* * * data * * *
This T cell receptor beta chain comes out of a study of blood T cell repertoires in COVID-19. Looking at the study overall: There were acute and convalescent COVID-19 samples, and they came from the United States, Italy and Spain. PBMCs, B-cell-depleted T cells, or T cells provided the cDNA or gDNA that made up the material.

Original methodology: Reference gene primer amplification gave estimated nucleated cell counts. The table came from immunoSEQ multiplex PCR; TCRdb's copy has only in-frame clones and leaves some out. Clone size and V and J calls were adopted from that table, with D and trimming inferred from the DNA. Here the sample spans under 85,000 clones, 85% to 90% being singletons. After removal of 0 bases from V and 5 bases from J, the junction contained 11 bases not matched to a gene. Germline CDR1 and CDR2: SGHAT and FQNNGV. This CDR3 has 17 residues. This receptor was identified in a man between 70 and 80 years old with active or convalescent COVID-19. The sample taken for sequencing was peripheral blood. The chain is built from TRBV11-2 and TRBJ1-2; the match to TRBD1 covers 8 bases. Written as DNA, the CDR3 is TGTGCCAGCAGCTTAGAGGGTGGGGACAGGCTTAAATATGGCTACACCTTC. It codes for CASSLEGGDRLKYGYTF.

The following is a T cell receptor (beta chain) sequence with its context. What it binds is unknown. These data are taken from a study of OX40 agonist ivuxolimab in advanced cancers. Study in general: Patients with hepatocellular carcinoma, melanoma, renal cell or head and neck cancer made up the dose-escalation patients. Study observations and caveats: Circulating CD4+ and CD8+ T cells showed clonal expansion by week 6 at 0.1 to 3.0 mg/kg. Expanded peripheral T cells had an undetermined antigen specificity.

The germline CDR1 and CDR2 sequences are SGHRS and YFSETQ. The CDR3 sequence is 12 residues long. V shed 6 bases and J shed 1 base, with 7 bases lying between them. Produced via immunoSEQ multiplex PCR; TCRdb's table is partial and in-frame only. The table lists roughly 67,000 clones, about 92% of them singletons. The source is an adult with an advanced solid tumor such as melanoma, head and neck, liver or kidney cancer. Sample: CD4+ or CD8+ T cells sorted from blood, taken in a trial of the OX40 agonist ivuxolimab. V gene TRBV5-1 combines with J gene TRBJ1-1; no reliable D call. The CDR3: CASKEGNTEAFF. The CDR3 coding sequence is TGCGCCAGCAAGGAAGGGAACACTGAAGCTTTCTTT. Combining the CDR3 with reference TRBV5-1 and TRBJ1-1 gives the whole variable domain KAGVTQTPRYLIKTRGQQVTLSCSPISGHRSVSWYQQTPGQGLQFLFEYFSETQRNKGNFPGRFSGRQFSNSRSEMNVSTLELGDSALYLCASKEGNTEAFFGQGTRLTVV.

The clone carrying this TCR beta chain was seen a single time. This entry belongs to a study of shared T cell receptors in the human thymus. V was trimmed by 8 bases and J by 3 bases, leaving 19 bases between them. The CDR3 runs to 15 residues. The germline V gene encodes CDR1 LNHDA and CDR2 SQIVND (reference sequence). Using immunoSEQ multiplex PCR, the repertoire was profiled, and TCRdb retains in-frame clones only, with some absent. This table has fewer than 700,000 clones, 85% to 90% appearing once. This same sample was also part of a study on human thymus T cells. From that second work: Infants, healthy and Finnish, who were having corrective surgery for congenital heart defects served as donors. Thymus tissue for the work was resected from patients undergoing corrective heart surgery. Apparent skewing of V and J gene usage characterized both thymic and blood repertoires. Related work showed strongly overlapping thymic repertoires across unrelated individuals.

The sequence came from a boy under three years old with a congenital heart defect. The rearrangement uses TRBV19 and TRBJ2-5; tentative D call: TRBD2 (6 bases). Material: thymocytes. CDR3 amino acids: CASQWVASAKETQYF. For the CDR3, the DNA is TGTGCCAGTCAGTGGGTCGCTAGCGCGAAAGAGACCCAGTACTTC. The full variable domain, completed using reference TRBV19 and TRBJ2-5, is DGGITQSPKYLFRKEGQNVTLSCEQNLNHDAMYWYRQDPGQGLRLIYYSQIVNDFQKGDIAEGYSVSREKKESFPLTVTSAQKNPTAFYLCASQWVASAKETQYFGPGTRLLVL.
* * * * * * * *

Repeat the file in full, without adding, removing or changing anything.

This T cell receptor beta chain comes out of a study of blood T cell repertoires in COVID-19. Looking at the study overall: There were acute and convalescent COVID-19 samples, and they came from the United States, Italy and Spain. PBMCs, B-cell-depleted T cells, or T cells provided the cDNA or gDNA that made up the material.

Original methodology: Reference gene primer amplification gave estimated nucleated cell counts. The table came from immunoSEQ multiplex PCR; TCRdb's copy has only in-frame clones and leaves some out. Clone size and V and J calls were adopted from that table, with D and trimming inferred from the DNA. Here the sample spans under 85,000 clones, 85% to 90% being singletons. After removal of 0 bases from V and 5 bases from J, the junction contained 11 bases not matched to a gene. Germline CDR1 and CDR2: SGHAT and FQNNGV. This CDR3 has 17 residues. This receptor was identified in a man between 70 and 80 years old with active or convalescent COVID-19. The sample taken for sequencing was peripheral blood. The chain is built from TRBV11-2 and TRBJ1-2; the match to TRBD1 covers 8 bases. Written as DNA, the CDR3 is TGTGCCAGCAGCTTAGAGGGTGGGGACAGGCTTAAATATGGCTACACCTTC. It codes for CASSLEGGDRLKYGYTF.

The following is a T cell receptor (beta chain) sequence with its context. What it binds is unknown. These data are taken from a study of OX40 agonist ivuxolimab in advanced cancers. Study in general: Patients with hepatocellular carcinoma, melanoma, renal cell or head and neck cancer made up the dose-escalation patients. Study observations and caveats: Circulating CD4+ and CD8+ T cells showed clonal expansion by week 6 at 0.1 to 3.0 mg/kg. Expanded peripheral T cells had an undetermined antigen specificity.

The germline CDR1 and CDR2 sequences are SGHRS and YFSETQ. The CDR3 sequence is 12 residues long. V shed 6 bases and J shed 1 base, with 7 bases lying between them. Produced via immunoSEQ multiplex PCR; TCRdb's table is partial and in-frame only. The table lists roughly 67,000 clones, about 92% of them singletons. The source is an adult with an advanced solid tumor such as melanoma, head and neck, liver or kidney cancer. Sample: CD4+ or CD8+ T cells sorted from blood, taken in a trial of the OX40 agonist ivuxolimab. V gene TRBV5-1 combines with J gene TRBJ1-1; no reliable D call. The CDR3: CASKEGNTEAFF. The CDR3 coding sequence is TGCGCCAGCAAGGAAGGGAACACTGAAGCTTTCTTT. Combining the CDR3 with reference TRBV5-1 and TRBJ1-1 gives the whole variable domain KAGVTQTPRYLIKTRGQQVTLSCSPISGHRSVSWYQQTPGQGLQFLFEYFSETQRNKGNFPGRFSGRQFSNSRSEMNVSTLELGDSALYLCASKEGNTEAFFGQGTRLTVV.

The clone carrying this TCR beta chain was seen a single time. This entry belongs to a study of shared T cell receptors in the human thymus. V was trimmed by 8 bases and J by 3 bases, leaving 19 bases between them. The CDR3 runs to 15 residues. The germline V gene encodes CDR1 LNHDA and CDR2 SQIVND (reference sequence). Using immunoSEQ multiplex PCR, the repertoire was profiled, and TCRdb retains in-frame clones only, with some absent. This table has fewer than 700,000 clones, 85% to 90% appearing once. This same sample was also part of a study on human thymus T cells. From that second work: Infants, healthy and Finnish, who were having corrective surgery for congenital heart defects served as donors. Thymus tissue for the work was resected from patients undergoing corrective heart surgery. Apparent skewing of V and J gene usage characterized both thymic and blood repertoires. Related work showed strongly overlapping thymic repertoires across unrelated individuals.

The sequence came from a boy under three years old with a congenital heart defect. The rearrangement uses TRBV19 and TRBJ2-5; tentative D call: TRBD2 (6 bases). Material: thymocytes. CDR3 amino acids: CASQWVASAKETQYF. For the CDR3, the DNA is TGTGCCAGTCAGTGGGTCGCTAGCGCGAAAGAGACCCAGTACTTC. The full variable domain, completed using reference TRBV19 and TRBJ2-5, is DGGITQSPKYLFRKEGQNVTLSCEQNLNHDAMYWYRQDPGQGLRLIYYSQIVNDFQKGDIAEGYSVSREKKESFPLTVTSAQKNPTAFYLCASQWVASAKETQYFGPGTRLLVL.